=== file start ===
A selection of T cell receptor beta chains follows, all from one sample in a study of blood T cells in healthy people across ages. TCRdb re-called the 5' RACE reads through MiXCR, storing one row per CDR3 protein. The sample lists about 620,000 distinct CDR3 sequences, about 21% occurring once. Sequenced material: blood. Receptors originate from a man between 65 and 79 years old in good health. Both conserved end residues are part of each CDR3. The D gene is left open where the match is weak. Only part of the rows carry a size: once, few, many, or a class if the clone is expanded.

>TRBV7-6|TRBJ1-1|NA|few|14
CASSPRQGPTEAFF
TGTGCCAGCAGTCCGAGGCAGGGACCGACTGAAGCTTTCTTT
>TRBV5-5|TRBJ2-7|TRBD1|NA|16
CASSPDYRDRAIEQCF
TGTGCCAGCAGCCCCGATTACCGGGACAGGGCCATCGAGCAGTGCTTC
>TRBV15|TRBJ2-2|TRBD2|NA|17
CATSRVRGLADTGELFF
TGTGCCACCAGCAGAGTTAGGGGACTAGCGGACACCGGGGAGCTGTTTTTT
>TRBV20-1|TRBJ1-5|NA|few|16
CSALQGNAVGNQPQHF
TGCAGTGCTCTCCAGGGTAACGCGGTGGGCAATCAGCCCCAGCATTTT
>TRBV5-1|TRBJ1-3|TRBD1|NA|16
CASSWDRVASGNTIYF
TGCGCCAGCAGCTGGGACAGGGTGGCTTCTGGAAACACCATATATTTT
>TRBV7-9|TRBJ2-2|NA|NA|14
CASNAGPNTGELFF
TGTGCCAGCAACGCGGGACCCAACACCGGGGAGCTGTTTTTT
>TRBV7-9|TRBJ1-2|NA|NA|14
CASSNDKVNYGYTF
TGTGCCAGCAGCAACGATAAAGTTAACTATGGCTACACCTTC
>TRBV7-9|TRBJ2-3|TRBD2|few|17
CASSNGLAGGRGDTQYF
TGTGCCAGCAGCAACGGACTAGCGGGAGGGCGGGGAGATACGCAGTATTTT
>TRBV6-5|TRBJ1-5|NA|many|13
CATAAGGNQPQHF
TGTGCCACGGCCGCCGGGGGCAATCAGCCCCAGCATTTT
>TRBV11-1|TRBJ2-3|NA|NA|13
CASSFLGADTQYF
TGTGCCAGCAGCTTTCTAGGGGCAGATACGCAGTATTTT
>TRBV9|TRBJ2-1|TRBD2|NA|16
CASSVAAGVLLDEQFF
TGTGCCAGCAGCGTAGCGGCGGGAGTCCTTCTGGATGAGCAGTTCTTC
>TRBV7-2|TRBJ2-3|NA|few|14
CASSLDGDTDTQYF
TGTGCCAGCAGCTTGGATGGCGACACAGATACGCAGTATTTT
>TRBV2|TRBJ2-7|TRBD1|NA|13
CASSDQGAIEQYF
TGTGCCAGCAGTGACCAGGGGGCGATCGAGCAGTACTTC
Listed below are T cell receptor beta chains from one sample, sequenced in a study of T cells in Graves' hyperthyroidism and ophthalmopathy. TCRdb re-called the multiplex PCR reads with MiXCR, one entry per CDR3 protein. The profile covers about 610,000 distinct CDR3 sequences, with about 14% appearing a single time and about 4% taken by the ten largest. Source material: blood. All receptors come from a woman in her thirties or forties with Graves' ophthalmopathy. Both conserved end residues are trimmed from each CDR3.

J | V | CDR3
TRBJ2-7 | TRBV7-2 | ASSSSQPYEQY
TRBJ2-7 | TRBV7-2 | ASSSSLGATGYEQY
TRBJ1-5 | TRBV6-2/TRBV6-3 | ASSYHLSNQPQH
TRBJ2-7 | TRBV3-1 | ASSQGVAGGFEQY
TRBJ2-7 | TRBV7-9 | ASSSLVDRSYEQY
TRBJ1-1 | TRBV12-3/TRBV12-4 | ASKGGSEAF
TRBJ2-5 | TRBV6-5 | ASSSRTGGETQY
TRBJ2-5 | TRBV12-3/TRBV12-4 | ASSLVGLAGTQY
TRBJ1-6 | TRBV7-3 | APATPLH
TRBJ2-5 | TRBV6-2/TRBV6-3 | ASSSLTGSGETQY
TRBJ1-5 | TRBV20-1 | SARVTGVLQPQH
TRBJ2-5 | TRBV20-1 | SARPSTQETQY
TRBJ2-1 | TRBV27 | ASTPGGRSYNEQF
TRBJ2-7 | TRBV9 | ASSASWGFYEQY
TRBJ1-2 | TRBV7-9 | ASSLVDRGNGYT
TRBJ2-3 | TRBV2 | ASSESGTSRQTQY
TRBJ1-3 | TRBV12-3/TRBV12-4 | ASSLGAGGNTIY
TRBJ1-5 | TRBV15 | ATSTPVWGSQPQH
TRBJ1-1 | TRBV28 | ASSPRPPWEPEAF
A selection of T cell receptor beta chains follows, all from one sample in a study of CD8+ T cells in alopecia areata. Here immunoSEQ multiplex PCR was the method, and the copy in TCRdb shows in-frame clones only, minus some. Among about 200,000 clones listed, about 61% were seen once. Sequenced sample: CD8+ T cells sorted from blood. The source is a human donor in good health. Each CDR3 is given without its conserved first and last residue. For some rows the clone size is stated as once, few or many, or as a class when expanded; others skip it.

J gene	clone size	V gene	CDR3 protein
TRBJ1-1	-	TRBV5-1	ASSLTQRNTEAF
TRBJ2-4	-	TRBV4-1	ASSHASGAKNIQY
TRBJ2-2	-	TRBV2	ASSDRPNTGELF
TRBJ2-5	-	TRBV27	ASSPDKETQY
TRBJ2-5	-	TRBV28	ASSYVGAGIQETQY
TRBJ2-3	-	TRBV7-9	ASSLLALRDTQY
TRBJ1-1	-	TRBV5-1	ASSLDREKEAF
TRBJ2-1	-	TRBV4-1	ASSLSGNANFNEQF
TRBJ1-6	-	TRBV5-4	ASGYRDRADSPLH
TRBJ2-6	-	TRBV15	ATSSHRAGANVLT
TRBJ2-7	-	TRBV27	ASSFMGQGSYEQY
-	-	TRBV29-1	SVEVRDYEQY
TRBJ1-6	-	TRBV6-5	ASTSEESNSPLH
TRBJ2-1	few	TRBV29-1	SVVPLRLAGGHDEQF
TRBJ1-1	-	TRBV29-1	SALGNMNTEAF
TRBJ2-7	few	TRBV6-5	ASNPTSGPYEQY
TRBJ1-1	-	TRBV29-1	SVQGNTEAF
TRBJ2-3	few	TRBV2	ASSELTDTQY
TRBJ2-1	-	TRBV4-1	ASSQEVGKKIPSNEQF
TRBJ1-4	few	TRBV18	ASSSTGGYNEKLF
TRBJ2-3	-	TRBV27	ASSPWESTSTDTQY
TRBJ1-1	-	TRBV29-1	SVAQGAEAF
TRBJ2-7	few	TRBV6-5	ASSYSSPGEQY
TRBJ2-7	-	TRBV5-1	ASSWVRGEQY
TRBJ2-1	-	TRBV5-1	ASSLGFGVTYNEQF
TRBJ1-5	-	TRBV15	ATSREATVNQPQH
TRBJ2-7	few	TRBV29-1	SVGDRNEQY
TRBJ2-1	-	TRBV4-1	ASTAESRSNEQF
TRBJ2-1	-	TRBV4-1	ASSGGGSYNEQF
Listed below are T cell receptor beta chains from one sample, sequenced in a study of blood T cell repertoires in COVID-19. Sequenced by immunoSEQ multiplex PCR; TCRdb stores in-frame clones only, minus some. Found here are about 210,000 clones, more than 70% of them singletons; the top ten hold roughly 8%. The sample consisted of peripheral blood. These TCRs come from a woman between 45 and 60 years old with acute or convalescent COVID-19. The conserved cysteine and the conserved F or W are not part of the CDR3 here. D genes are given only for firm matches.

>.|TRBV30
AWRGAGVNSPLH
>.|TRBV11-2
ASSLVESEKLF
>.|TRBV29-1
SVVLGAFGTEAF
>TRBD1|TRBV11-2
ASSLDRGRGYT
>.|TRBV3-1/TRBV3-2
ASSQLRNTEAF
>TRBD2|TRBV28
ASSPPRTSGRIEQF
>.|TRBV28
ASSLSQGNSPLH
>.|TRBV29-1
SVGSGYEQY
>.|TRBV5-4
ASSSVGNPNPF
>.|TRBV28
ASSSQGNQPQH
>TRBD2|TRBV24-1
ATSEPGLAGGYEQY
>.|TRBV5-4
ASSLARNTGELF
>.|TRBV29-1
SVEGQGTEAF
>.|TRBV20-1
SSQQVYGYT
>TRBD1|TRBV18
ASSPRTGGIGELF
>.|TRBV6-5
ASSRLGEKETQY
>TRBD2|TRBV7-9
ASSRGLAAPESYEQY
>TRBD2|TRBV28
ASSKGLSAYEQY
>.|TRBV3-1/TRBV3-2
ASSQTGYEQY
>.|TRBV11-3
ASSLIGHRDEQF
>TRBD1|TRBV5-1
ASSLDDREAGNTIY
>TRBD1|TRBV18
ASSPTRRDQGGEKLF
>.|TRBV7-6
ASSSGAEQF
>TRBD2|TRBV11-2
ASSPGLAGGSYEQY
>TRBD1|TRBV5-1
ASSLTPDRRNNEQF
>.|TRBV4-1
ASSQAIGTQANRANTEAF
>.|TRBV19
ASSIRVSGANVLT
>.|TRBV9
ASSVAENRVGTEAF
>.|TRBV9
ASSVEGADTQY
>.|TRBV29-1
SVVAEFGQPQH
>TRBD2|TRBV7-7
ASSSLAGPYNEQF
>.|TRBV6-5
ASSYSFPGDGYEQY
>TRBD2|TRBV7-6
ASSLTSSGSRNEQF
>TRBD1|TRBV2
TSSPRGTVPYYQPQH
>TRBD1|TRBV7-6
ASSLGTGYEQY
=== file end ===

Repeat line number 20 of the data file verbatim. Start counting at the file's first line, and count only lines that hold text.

>TRBV7-9|TRBJ1-2|NA|NA|14